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Film Review: Scots Rule in “Outlaw King”

Written by: Christopher Llewellyn Reed | November 8th, 2018

Film poster: “Outlaw King”

Outlaw King (David Mackenzie, 2018) 3 out of 4 stars.

Despite the copious online coverage of the mid-film reveal of star Chris Pine’s genitalia in all its naked glory (don’t get too excited, as it’s only up there for a nanosecond), the new Netflix film Outlaw King, from director David Mackenzie (Hell or High Water), offers far more than titillating glimpses of actor’s bare bodies. It is, instead, a somber – and very violent – depiction of the Scottish rebellion of the early 14th century, led by Robert the Bruce, that kicked out the ruling English after their earlier defeat of William Wallace. Think of this as a sequel of sorts, then, to the 1995 Braveheart. This time, however, the cinematic good guys win (sorry, no such thing as a plot spoiler when the story is based on real events).

We open in the aftermath of the English victory over, and execution of, Wallace. King Edward I – a very good Stephen Dillane (Fugitive Pieces) – sits on his new throne, pitched in a battlefield tent, and accepts the fealty of the humbled Scottish nobility, assigning duties and lands at will (the divide part of “divide and conquer”). All appears calm enough, though we watch as Edward launches one remaining missile, via catapult, into the last resisting castle, his new subjects standing passively by. What can they do? They have lost, and he is their new king.

Pine (Wonder Woman) plays young Robert the Bruce (also just “Robert Bruce”), son of the elder Robert the Bruce (it’s a long line). His family is granted partial dominion over Scotland, subject to Edward’s oversight. As a token of respect, Edward even sends his goddaughter Elizabeth (Florence Pugh, Lady Macbeth) to Robert (the younger) as a bride. It’s a gift no man can refuse who wishes to keep the peace, though Robert, a father and grieving widower, seems less than thrilled. Still, they will eventually bond and forge an important marital alliance (for the record, Ms. Pugh also strips down in the couple’s obligatory lovemaking scene, though that seems to excite the internauts less than Pine’s own nudity).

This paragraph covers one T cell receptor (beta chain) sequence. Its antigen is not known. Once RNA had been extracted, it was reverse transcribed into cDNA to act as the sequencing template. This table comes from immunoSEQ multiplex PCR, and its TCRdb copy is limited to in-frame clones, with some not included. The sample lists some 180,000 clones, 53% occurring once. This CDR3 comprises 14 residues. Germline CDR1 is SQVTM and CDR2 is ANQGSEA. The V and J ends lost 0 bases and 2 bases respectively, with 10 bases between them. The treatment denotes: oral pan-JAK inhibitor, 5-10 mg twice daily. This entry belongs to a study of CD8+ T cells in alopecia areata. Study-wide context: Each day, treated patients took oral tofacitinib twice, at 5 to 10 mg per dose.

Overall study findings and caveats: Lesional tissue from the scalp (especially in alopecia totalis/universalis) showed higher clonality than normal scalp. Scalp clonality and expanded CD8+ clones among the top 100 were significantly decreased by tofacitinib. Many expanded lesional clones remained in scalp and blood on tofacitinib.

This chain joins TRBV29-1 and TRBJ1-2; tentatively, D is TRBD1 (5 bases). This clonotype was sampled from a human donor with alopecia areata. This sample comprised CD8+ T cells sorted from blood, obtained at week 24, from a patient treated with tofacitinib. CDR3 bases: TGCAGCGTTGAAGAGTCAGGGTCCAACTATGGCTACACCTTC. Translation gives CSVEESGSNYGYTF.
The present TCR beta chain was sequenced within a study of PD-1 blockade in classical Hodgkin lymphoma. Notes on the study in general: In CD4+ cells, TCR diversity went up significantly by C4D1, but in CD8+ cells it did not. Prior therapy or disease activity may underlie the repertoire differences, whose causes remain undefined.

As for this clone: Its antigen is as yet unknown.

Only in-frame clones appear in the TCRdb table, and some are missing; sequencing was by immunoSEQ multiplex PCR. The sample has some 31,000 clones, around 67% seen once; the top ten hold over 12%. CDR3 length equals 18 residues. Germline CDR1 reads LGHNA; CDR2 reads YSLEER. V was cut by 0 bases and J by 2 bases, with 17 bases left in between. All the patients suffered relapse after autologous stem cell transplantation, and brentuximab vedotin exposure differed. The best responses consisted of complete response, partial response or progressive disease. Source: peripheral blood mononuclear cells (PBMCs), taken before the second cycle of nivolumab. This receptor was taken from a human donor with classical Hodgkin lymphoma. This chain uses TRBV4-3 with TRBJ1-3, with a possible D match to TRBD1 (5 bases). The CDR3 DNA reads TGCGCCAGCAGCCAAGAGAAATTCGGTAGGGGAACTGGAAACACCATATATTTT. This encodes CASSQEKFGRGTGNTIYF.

Florence Pugh in OUTLAW KING ©Netflix

So far, so good, but then the English decide to parade William Wallace’s mutilated corpse around, and all hell breaks loose. Soon, his own father dead from natural causes and the locals expecting him to lead, Robert takes charge of a nascent rebellion. It does not go well, at first, the English army’s greater numbers and better organization a major asset. But the hardy Scots find innovative ways to fight back, including tricky guerilla (long before the term was coined) tactics that play off their home-court advantage, and at a place called Loudon Hill finally deliver a stinging defeat to their would-be overlords. Game. Set. Match. Go Bruce! Though, to be fair, it was actually the later Battle of Bannockburn that truly liberated the Scottish.

Pine is fine, if a bit stolid. Pugh offers a little more emotional range but has less to do. The supporting ensemble grunts and trills in a variety of Scottish accents that lend a proper air of verisimilitude to the affair. Billy Howle (On Chesil Beach), as Edward II, the heir apparent and psychopathic antagonist, is a bit much, virtually drooling as he chomps at the bit to destroy all Scots who resist. Overall, the film is engaging enough, though viewers beware that entrails are spilled and much blood besides. A word of additional caution: the history is muddled, as it usually is in such affairs, so avoid too much looking up of the facts if you want to savor the narrative. Then again, what is the internet for, if not for that (and for commenting on Chris Pine’s penis)? Ah dinnae ken …

Chris Pine (fully clothed) in OUTLAW KING ©Netflix

Christopher Llewellyn Reed is a film critic, filmmaker, and educator, as well as Film Festival Today's Editor. A member of both the Online Film Critics Society (OFCS) and the Washington DC Area Film Critics Association (WAFCA), and a Rotten Tomatoes-approved film critic, Chris is, in addition, lead film critic at Hammer to Nail and the author of Film Editing: Theory and Practice.

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